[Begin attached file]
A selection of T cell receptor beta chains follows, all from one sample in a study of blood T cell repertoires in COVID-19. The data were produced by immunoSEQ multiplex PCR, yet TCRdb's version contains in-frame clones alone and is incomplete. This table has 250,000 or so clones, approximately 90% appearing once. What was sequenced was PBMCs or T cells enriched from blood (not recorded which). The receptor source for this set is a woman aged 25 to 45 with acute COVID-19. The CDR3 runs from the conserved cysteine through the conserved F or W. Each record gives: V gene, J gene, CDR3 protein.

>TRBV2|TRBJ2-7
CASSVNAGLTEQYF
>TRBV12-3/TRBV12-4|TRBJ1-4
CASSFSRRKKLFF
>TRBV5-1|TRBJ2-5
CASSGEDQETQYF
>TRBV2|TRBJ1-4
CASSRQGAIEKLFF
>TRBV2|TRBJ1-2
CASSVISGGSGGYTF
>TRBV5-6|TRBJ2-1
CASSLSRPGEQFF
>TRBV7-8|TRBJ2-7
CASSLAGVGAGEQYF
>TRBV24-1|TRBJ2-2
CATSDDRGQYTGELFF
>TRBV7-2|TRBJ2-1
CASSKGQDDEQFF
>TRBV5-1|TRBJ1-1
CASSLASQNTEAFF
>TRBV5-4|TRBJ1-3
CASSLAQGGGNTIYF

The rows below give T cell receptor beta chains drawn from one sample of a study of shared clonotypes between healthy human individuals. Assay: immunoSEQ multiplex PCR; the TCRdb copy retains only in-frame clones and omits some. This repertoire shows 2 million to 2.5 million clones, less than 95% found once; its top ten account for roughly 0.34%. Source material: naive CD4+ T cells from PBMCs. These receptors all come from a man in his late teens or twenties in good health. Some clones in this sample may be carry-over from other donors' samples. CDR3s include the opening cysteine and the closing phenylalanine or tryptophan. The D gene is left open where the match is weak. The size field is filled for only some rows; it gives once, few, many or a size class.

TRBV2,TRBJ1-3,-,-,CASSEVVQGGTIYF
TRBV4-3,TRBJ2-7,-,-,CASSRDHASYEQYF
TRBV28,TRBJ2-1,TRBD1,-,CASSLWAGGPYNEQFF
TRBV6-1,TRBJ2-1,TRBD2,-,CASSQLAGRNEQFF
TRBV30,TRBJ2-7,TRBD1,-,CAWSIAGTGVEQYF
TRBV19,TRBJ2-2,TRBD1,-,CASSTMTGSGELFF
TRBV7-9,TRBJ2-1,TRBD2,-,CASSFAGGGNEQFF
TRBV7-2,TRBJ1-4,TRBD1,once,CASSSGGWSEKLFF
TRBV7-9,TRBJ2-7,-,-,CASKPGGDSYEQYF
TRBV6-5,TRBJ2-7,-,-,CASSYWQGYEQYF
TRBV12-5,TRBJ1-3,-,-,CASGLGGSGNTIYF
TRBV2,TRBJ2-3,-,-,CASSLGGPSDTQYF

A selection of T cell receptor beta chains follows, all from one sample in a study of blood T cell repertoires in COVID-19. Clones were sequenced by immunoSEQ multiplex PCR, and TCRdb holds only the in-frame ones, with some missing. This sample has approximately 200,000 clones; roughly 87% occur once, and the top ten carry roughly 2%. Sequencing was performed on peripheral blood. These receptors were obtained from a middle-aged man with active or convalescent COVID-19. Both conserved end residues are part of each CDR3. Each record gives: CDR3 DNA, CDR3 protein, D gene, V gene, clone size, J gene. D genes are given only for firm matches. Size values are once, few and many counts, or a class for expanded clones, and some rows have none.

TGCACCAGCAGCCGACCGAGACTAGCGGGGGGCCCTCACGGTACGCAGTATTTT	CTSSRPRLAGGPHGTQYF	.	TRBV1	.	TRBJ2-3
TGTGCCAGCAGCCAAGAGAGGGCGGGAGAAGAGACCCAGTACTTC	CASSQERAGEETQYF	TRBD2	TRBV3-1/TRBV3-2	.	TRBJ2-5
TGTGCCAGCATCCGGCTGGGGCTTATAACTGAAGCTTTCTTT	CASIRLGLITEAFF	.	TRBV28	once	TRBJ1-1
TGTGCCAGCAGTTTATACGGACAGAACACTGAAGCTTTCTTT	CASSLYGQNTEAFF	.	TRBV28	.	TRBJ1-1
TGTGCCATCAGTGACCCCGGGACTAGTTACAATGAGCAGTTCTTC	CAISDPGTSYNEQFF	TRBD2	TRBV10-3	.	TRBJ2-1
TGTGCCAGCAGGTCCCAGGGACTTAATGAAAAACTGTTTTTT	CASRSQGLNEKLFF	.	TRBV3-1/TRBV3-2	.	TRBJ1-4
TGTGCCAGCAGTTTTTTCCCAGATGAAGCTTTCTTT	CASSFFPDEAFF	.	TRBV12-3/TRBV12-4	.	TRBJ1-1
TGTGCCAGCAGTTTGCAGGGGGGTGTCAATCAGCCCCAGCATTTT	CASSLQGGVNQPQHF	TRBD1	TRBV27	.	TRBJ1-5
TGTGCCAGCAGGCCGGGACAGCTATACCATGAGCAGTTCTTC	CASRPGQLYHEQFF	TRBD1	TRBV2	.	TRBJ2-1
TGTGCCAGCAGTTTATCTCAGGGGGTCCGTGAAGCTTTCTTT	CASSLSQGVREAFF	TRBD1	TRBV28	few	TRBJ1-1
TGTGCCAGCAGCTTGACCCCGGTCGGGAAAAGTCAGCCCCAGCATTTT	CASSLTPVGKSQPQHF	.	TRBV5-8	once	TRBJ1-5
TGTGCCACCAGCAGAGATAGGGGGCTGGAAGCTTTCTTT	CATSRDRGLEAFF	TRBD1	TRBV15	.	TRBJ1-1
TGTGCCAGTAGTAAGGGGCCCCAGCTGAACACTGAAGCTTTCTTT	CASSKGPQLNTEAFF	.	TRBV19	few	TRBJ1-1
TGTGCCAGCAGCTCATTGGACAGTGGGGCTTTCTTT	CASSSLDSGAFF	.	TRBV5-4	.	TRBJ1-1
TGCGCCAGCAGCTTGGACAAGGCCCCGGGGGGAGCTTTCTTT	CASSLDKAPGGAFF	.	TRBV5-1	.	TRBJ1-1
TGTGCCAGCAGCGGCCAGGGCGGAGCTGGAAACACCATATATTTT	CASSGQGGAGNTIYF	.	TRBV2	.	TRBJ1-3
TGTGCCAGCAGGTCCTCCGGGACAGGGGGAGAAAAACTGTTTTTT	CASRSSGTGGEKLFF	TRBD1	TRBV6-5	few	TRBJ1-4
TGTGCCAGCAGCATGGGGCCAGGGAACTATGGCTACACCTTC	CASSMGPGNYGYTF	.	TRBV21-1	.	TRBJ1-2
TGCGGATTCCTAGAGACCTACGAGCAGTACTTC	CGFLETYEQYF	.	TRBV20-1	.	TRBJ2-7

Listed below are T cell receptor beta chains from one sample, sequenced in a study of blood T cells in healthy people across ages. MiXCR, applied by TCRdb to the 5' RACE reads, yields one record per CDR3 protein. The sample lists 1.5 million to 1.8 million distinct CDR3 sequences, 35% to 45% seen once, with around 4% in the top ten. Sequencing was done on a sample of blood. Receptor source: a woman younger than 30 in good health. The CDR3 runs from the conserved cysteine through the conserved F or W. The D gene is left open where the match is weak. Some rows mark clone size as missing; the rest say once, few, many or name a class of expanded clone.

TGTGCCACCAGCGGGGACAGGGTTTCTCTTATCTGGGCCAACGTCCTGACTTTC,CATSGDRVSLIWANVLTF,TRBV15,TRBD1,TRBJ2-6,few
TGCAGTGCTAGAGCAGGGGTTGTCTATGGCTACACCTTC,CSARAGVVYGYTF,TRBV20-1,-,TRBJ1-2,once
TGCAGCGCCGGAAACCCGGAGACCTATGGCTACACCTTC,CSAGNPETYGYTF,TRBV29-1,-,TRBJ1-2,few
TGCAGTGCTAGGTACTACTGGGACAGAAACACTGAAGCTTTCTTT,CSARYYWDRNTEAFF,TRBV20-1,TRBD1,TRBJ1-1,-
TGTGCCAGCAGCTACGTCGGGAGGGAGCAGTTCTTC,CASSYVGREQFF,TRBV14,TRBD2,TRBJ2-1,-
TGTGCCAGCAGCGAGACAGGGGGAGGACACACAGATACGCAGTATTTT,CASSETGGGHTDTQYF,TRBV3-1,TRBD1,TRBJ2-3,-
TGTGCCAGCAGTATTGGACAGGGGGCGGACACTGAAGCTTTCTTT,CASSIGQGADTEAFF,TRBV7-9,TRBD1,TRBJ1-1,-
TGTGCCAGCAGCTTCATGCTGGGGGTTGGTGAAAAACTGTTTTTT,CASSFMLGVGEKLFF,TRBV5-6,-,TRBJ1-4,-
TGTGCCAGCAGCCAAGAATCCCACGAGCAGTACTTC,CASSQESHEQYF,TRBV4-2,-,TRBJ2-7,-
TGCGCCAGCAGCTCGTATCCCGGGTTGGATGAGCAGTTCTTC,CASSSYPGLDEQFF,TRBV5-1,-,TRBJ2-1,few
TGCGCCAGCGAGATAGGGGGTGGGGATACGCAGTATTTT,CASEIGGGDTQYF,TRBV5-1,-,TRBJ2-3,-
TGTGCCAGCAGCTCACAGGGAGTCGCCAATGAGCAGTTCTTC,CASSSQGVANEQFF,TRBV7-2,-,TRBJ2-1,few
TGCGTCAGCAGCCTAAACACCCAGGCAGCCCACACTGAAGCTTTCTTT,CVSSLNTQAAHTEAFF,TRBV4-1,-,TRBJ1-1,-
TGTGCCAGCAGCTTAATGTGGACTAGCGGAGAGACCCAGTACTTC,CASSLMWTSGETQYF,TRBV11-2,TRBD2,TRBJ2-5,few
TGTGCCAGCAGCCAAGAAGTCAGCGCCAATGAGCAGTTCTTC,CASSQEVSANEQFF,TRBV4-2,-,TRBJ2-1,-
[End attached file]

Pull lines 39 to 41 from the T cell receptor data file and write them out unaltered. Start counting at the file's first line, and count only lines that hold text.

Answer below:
TGTGCCAGCAGCCAAGAGAGGGCGGGAGAAGAGACCCAGTACTTC	CASSQERAGEETQYF	TRBD2	TRBV3-1/TRBV3-2	.	TRBJ2-5
TGTGCCAGCATCCGGCTGGGGCTTATAACTGAAGCTTTCTTT	CASIRLGLITEAFF	.	TRBV28	once	TRBJ1-1
TGTGCCAGCAGTTTATACGGACAGAACACTGAAGCTTTCTTT	CASSLYGQNTEAFF	.	TRBV28	.	TRBJ1-1